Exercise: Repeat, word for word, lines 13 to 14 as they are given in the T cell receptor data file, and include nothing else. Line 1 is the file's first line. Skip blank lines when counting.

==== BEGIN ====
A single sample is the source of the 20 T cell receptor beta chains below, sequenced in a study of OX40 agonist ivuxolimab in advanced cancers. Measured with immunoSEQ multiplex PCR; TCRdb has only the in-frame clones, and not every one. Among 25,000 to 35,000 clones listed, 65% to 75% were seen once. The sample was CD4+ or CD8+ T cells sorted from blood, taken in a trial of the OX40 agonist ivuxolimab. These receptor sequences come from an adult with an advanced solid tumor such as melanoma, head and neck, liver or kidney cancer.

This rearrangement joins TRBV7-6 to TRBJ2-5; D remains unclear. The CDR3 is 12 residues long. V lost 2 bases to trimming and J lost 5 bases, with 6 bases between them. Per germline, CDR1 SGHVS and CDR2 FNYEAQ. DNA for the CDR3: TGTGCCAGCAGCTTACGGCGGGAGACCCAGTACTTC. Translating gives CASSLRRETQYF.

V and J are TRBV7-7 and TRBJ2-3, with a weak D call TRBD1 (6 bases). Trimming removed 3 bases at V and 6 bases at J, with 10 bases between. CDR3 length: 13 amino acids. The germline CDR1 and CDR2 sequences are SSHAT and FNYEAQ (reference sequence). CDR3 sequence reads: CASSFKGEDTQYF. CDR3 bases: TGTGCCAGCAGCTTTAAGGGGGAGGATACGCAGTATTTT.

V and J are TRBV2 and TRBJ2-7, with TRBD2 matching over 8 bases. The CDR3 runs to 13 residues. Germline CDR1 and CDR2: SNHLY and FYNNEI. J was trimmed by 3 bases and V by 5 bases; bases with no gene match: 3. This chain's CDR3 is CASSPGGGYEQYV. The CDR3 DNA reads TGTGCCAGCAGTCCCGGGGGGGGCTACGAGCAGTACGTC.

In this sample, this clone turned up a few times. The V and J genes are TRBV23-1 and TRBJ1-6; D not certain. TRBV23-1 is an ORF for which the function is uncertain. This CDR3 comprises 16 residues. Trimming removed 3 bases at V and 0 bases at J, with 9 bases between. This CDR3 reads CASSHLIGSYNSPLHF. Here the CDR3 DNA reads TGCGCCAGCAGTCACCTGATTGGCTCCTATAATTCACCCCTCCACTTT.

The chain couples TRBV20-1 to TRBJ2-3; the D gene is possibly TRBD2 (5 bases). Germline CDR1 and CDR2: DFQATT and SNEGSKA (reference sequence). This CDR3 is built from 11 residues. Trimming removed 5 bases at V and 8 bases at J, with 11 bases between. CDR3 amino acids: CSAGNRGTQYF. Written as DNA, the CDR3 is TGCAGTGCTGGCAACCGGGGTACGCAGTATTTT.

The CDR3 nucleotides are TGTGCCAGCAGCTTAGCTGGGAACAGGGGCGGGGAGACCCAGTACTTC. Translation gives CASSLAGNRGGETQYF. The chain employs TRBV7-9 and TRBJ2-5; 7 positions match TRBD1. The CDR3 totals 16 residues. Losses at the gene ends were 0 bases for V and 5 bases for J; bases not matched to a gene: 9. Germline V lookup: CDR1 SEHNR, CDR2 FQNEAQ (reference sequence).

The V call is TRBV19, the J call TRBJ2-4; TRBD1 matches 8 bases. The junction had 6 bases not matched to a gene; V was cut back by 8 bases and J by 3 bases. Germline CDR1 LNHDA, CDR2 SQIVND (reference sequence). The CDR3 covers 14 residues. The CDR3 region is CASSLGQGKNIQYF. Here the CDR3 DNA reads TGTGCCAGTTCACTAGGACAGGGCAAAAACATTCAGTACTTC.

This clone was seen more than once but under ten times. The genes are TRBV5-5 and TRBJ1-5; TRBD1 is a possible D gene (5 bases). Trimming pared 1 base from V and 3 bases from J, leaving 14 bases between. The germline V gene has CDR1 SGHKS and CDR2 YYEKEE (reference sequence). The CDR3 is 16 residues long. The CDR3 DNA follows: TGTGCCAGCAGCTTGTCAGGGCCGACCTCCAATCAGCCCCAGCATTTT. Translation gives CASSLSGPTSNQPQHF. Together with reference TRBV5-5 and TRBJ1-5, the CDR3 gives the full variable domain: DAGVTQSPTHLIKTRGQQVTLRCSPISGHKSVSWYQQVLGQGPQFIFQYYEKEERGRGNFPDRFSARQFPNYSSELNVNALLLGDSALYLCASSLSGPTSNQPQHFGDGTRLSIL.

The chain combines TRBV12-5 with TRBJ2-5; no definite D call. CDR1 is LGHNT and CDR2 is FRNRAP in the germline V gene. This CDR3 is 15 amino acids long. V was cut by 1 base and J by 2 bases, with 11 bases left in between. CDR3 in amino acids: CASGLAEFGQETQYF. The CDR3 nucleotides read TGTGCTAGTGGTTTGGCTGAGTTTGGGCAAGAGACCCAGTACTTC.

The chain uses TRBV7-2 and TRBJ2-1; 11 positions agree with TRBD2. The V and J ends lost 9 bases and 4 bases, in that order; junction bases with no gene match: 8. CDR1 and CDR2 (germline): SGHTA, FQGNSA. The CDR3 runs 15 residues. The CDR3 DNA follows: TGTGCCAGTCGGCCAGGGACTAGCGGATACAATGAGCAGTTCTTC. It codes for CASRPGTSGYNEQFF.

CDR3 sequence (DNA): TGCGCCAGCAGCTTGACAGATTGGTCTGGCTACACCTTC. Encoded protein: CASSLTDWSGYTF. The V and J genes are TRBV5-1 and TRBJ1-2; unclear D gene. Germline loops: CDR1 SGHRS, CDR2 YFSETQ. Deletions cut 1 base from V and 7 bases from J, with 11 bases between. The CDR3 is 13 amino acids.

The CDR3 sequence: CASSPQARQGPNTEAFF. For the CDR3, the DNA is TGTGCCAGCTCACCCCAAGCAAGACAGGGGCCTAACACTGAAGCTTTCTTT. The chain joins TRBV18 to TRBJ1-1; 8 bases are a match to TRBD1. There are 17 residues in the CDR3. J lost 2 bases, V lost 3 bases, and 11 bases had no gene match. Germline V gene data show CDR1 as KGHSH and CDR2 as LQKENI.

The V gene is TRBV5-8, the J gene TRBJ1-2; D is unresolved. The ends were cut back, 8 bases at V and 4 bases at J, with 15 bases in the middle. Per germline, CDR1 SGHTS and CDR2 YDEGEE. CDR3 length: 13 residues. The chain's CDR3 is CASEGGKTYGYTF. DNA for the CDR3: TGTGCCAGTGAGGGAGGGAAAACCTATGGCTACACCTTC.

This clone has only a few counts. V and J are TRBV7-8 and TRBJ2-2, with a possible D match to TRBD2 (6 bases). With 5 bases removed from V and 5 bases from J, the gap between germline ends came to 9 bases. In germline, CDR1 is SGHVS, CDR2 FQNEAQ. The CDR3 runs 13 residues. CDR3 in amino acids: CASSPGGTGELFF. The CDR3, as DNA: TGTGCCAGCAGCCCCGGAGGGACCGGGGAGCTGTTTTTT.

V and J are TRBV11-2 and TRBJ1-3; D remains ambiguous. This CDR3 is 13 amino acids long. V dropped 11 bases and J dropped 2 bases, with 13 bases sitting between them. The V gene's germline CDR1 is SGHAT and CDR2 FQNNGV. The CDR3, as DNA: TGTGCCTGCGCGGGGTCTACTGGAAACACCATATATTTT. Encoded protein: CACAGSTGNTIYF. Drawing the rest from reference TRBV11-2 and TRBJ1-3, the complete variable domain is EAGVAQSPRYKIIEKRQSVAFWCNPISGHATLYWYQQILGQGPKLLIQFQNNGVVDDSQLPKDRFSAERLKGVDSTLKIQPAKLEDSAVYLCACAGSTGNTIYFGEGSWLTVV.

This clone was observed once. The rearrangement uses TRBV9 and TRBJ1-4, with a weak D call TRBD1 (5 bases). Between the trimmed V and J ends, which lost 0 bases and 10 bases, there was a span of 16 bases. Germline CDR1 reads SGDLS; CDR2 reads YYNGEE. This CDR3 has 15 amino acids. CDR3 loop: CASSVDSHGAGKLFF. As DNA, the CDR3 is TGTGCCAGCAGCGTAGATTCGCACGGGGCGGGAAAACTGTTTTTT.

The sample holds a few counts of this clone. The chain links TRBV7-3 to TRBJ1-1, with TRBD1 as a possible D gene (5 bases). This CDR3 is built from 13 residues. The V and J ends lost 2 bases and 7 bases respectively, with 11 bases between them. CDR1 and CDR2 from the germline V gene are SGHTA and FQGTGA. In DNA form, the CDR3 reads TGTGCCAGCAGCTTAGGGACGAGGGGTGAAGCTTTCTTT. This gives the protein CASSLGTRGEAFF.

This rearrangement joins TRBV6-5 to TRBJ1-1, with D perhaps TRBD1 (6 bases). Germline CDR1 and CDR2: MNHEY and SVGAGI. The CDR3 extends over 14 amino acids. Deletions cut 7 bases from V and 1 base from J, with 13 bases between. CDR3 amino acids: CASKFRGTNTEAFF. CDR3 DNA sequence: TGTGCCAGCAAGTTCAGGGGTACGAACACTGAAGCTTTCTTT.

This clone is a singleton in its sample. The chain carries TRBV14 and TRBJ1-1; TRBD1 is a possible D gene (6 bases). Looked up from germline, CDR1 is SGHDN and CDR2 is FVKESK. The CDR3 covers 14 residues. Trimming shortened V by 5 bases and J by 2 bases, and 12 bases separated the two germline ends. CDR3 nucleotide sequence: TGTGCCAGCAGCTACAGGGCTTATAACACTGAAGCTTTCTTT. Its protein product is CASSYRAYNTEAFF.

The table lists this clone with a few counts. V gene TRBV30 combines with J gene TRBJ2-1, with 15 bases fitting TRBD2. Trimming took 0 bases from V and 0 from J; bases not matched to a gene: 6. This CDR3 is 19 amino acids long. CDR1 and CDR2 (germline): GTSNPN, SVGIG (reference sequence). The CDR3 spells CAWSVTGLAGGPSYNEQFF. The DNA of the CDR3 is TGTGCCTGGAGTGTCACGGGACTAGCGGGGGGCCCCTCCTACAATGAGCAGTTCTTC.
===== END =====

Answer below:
The CDR3 sequence: CASSPQARQGPNTEAFF. For the CDR3, the DNA is TGTGCCAGCTCACCCCAAGCAAGACAGGGGCCTAACACTGAAGCTTTCTTT. The chain joins TRBV18 to TRBJ1-1; 8 bases are a match to TRBD1. There are 17 residues in the CDR3. J lost 2 bases, V lost 3 bases, and 11 bases had no gene match. Germline V gene data show CDR1 as KGHSH and CDR2 as LQKENI.

The V gene is TRBV5-8, the J gene TRBJ1-2; D is unresolved. The ends were cut back, 8 bases at V and 4 bases at J, with 15 bases in the middle. Per germline, CDR1 SGHTS and CDR2 YDEGEE. CDR3 length: 13 residues. The chain's CDR3 is CASEGGKTYGYTF. DNA for the CDR3: TGTGCCAGTGAGGGAGGGAAAACCTATGGCTACACCTTC.